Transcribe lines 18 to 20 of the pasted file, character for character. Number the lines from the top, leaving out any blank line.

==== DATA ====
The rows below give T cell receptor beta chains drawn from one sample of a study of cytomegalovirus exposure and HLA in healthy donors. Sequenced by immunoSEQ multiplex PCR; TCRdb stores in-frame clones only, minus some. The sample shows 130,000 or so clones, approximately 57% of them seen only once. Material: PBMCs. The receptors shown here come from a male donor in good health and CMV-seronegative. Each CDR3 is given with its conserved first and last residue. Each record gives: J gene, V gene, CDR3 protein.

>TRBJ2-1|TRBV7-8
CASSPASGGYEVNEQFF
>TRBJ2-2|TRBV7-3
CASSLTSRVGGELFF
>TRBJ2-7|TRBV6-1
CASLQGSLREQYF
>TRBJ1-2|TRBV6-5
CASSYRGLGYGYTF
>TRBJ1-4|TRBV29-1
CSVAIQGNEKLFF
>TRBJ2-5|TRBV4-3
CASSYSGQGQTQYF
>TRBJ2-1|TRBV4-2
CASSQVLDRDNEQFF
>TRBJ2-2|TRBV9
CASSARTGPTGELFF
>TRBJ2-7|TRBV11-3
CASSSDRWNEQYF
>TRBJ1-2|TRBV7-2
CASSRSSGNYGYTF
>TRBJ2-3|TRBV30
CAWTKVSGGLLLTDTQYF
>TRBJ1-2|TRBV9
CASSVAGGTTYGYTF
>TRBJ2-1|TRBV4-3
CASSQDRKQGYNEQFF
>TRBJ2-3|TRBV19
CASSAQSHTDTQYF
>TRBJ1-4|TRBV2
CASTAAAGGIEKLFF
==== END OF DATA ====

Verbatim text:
>TRBJ2-7|TRBV11-3
CASSSDRWNEQYF
>TRBJ1-2|TRBV7-2